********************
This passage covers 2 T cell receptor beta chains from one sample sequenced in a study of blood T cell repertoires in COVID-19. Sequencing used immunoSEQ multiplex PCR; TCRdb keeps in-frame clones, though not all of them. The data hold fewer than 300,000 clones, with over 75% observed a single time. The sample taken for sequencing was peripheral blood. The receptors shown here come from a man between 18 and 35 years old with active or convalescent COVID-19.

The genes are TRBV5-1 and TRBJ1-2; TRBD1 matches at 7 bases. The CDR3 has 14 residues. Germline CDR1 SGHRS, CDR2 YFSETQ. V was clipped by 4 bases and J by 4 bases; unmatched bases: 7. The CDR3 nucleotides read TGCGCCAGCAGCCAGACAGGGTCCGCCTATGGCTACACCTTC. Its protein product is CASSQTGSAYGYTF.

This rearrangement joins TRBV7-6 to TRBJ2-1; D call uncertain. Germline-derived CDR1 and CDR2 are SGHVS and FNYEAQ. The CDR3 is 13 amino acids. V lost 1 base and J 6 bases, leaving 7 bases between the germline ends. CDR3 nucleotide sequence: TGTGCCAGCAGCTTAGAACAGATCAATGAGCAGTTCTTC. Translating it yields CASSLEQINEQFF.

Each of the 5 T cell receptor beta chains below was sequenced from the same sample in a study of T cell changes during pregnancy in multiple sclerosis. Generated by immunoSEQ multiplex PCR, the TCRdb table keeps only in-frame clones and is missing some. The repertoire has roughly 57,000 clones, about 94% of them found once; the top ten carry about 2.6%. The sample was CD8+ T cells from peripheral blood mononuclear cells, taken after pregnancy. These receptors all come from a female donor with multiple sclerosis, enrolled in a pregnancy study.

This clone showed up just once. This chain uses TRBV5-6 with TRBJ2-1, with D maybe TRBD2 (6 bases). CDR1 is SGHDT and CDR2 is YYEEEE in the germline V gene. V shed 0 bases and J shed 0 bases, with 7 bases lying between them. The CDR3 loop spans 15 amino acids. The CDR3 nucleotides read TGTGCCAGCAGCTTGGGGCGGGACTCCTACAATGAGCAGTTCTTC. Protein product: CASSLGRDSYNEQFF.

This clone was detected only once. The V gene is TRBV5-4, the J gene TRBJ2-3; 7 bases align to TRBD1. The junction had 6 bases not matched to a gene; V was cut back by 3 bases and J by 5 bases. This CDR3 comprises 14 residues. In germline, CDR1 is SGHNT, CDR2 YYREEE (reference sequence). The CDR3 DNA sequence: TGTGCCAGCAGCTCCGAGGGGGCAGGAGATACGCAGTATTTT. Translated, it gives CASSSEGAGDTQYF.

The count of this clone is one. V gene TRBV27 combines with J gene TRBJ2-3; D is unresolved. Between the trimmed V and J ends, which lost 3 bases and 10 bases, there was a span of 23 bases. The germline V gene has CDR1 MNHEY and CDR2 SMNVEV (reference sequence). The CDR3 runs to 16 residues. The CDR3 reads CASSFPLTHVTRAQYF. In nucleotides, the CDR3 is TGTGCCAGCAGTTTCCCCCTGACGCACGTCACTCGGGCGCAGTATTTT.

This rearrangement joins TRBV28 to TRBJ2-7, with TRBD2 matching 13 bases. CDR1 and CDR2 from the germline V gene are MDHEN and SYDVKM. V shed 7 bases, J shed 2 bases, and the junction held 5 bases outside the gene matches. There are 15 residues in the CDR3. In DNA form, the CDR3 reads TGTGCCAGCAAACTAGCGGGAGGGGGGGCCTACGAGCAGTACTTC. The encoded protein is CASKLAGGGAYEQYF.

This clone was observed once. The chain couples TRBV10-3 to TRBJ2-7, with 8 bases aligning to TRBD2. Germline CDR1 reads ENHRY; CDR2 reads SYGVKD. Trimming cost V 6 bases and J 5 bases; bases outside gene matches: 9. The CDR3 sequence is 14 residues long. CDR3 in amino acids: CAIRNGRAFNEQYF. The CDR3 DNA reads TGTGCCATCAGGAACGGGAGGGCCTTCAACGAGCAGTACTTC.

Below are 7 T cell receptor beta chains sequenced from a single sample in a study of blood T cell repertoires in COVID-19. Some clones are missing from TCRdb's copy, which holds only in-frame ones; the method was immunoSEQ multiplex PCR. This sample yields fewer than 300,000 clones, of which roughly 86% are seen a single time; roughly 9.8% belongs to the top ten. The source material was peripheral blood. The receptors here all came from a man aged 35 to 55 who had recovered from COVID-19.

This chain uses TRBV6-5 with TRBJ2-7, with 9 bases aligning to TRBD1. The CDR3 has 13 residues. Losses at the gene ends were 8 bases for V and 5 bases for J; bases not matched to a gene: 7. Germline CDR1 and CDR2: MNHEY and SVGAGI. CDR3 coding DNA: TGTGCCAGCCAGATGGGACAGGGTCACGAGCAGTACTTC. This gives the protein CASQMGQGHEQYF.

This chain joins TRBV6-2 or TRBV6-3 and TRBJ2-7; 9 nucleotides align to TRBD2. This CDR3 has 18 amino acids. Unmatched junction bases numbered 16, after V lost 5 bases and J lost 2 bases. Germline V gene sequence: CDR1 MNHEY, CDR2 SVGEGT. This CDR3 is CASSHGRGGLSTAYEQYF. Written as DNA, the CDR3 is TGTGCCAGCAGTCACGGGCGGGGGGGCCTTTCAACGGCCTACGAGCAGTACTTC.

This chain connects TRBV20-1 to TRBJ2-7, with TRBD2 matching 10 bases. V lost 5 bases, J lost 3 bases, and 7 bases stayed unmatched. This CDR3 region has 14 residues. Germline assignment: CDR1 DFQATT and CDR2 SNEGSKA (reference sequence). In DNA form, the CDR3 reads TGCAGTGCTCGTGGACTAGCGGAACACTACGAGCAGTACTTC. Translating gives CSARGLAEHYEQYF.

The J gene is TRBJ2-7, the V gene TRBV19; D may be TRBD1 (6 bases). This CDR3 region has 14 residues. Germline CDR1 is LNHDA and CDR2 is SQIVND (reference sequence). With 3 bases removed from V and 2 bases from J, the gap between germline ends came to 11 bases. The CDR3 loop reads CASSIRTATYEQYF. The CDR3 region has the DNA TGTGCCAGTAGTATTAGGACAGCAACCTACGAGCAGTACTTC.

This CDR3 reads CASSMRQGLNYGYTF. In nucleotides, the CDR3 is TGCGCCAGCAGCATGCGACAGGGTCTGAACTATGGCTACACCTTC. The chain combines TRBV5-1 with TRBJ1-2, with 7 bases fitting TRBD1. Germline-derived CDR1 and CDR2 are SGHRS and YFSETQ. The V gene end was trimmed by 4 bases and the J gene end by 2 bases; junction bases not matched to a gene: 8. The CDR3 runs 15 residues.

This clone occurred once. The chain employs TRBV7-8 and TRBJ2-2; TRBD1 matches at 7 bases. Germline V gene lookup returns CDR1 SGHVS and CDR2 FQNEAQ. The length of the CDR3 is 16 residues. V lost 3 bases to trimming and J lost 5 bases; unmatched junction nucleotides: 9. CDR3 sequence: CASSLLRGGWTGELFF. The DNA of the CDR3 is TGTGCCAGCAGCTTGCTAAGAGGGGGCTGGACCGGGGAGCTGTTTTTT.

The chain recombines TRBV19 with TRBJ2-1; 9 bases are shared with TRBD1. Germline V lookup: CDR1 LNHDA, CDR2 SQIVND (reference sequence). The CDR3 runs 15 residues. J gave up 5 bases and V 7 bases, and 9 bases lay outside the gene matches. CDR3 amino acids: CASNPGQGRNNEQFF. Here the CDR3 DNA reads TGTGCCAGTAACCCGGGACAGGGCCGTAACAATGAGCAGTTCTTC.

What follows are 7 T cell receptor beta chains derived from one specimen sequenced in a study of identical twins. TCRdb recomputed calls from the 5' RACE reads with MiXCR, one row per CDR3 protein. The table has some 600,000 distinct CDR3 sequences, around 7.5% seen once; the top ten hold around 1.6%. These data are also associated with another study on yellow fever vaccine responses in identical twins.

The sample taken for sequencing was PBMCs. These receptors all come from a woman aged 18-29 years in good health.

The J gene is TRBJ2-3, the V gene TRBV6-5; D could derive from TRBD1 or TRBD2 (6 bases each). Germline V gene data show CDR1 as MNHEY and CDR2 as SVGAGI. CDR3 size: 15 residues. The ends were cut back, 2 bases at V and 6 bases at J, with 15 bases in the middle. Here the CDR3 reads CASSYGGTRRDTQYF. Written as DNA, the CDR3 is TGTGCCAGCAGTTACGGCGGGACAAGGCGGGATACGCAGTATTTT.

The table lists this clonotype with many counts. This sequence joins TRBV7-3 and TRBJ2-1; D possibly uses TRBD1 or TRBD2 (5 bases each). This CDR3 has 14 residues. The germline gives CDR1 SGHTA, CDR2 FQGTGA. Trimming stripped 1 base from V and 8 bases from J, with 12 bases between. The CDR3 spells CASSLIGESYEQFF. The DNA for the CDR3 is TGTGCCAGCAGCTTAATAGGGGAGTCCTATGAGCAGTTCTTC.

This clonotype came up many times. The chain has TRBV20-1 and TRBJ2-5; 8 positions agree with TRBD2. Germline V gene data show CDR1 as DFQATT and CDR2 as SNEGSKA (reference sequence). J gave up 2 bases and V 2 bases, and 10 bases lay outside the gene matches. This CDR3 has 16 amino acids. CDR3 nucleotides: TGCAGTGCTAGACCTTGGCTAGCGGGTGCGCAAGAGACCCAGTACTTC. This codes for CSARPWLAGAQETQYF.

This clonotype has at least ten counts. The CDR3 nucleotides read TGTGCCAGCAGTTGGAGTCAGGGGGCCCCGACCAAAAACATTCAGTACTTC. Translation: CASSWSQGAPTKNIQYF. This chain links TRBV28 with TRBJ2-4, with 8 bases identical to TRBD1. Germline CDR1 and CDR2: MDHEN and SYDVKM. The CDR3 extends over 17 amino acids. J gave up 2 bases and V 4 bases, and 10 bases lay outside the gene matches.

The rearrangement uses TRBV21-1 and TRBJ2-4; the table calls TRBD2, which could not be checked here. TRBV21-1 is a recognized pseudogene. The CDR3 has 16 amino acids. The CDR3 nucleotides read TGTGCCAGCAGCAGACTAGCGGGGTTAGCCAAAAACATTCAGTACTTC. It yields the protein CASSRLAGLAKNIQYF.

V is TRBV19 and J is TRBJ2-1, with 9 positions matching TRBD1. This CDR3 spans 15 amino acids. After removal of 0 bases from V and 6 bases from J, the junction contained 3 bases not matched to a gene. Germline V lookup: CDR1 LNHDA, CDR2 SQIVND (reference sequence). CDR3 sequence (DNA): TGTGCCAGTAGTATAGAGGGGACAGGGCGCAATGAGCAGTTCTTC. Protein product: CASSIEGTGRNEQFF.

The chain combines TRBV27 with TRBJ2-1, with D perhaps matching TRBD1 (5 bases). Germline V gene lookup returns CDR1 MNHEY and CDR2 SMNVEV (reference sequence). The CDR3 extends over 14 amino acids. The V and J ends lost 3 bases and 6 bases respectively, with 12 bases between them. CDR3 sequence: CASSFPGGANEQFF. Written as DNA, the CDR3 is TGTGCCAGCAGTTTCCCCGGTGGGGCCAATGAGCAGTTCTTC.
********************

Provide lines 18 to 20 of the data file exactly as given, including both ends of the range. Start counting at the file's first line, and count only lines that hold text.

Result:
What follows are 7 T cell receptor beta chains derived from one specimen sequenced in a study of identical twins. TCRdb recomputed calls from the 5' RACE reads with MiXCR, one row per CDR3 protein. The table has some 600,000 distinct CDR3 sequences, around 7.5% seen once; the top ten hold around 1.6%. These data are also associated with another study on yellow fever vaccine responses in identical twins.

The sample taken for sequencing was PBMCs. These receptors all come from a woman aged 18-29 years in good health.

The J gene is TRBJ2-3, the V gene TRBV6-5; D could derive from TRBD1 or TRBD2 (6 bases each). Germline V gene data show CDR1 as MNHEY and CDR2 as SVGAGI. CDR3 size: 15 residues. The ends were cut back, 2 bases at V and 6 bases at J, with 15 bases in the middle. Here the CDR3 reads CASSYGGTRRDTQYF. Written as DNA, the CDR3 is TGTGCCAGCAGTTACGGCGGGACAAGGCGGGATACGCAGTATTTT.